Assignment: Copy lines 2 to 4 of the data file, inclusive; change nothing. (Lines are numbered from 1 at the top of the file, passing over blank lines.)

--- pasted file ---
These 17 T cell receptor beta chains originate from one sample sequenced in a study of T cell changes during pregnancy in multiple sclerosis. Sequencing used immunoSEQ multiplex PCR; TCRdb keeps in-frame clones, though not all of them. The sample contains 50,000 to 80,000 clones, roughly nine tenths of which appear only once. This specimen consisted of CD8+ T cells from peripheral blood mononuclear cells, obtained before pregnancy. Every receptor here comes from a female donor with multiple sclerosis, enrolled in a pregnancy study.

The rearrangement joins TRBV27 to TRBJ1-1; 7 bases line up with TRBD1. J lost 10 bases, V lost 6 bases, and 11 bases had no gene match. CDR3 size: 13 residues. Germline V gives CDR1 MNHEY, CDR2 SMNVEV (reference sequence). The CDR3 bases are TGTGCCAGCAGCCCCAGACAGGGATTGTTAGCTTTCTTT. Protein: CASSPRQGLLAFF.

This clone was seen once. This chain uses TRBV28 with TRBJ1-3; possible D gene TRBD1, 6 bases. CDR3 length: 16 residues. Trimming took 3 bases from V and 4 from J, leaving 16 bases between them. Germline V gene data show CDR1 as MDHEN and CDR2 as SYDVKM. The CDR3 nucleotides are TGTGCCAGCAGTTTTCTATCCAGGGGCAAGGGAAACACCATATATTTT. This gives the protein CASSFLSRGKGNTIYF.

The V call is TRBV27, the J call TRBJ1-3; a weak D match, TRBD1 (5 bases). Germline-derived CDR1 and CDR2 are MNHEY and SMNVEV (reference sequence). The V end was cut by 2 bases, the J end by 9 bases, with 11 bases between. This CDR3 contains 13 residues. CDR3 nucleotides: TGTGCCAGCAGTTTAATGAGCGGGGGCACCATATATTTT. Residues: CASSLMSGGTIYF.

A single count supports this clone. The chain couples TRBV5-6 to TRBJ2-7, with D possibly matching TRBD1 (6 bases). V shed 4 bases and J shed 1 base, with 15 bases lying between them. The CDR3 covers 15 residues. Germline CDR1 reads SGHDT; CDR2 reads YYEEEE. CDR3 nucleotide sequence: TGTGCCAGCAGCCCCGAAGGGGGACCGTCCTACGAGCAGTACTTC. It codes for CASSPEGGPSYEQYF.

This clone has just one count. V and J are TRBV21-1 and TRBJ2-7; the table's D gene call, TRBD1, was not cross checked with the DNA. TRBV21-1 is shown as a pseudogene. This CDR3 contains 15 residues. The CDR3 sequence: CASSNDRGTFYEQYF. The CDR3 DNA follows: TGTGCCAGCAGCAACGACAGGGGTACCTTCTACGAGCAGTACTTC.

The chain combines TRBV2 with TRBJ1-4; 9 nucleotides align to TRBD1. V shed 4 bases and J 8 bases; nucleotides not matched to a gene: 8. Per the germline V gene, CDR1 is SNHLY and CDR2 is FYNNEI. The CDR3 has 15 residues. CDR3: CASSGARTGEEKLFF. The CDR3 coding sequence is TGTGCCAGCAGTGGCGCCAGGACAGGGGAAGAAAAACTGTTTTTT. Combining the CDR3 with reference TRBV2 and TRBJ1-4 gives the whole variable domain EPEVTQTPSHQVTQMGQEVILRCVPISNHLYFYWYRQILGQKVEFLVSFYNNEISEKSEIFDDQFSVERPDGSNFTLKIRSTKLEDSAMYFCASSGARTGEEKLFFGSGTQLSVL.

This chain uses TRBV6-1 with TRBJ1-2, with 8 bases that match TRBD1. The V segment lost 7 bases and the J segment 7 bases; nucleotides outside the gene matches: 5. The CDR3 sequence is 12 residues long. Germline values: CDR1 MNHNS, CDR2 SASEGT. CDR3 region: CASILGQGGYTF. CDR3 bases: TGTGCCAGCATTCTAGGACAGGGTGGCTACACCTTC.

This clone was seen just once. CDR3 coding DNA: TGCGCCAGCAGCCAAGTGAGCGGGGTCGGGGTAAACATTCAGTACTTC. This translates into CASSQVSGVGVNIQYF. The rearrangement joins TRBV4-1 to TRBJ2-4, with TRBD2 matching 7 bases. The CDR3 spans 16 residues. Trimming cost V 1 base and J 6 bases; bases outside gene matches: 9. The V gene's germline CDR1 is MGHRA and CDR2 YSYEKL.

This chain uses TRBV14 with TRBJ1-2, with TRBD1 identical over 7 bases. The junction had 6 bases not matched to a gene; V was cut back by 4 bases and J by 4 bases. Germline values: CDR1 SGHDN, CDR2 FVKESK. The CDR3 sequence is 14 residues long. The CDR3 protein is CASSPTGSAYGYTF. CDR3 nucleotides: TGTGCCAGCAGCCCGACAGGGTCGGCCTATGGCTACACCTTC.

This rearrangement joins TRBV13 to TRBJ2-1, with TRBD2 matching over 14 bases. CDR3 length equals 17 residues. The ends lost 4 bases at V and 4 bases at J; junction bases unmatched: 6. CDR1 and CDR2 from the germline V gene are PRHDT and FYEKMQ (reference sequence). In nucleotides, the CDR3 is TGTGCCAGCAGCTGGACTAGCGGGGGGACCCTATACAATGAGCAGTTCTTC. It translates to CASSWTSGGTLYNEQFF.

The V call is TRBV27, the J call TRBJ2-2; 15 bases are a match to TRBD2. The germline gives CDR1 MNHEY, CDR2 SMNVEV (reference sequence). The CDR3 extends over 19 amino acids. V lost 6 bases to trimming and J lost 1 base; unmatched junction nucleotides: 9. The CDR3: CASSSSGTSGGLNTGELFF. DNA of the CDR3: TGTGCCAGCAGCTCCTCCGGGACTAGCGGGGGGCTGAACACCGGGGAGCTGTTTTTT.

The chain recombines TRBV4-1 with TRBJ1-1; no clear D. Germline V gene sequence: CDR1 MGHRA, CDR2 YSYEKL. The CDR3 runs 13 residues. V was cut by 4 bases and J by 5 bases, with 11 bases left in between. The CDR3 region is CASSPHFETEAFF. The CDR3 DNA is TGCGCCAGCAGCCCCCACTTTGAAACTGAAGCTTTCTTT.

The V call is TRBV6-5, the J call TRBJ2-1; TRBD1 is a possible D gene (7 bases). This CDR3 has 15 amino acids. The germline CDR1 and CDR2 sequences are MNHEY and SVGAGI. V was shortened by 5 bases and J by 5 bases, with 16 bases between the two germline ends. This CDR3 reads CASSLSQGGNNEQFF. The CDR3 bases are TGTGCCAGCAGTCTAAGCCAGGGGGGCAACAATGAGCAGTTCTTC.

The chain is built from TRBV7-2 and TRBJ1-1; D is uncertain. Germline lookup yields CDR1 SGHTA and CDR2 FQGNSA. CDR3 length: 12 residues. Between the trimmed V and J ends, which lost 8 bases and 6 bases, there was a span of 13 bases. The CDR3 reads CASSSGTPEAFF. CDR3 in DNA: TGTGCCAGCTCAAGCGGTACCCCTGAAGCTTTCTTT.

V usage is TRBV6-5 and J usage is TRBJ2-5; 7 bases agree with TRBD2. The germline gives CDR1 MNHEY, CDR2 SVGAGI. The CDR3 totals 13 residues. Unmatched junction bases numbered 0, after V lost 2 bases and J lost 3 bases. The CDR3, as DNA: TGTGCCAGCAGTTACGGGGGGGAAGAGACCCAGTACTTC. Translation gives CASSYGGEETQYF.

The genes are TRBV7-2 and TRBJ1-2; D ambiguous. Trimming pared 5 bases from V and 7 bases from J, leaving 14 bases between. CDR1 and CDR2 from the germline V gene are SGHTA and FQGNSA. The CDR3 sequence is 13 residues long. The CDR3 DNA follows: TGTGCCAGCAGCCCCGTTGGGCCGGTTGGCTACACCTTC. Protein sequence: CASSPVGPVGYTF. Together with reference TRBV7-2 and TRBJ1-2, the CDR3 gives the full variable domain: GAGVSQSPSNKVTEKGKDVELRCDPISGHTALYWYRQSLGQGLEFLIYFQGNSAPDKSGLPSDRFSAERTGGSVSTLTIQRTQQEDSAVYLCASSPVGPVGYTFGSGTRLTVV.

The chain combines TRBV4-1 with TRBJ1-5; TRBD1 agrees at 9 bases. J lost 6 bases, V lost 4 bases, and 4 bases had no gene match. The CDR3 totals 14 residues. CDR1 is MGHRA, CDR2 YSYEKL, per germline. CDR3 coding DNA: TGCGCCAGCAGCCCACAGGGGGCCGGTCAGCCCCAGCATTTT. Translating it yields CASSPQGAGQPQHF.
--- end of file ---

The rearrangement joins TRBV27 to TRBJ1-1; 7 bases line up with TRBD1. J lost 10 bases, V lost 6 bases, and 11 bases had no gene match. CDR3 size: 13 residues. Germline V gives CDR1 MNHEY, CDR2 SMNVEV (reference sequence). The CDR3 bases are TGTGCCAGCAGCCCCAGACAGGGATTGTTAGCTTTCTTT. Protein: CASSPRQGLLAFF.

This clone was seen once. This chain uses TRBV28 with TRBJ1-3; possible D gene TRBD1, 6 bases. CDR3 length: 16 residues. Trimming took 3 bases from V and 4 from J, leaving 16 bases between them. Germline V gene data show CDR1 as MDHEN and CDR2 as SYDVKM. The CDR3 nucleotides are TGTGCCAGCAGTTTTCTATCCAGGGGCAAGGGAAACACCATATATTTT. This gives the protein CASSFLSRGKGNTIYF.

The V call is TRBV27, the J call TRBJ1-3; a weak D match, TRBD1 (5 bases). Germline-derived CDR1 and CDR2 are MNHEY and SMNVEV (reference sequence). The V end was cut by 2 bases, the J end by 9 bases, with 11 bases between. This CDR3 contains 13 residues. CDR3 nucleotides: TGTGCCAGCAGTTTAATGAGCGGGGGCACCATATATTTT. Residues: CASSLMSGGTIYF.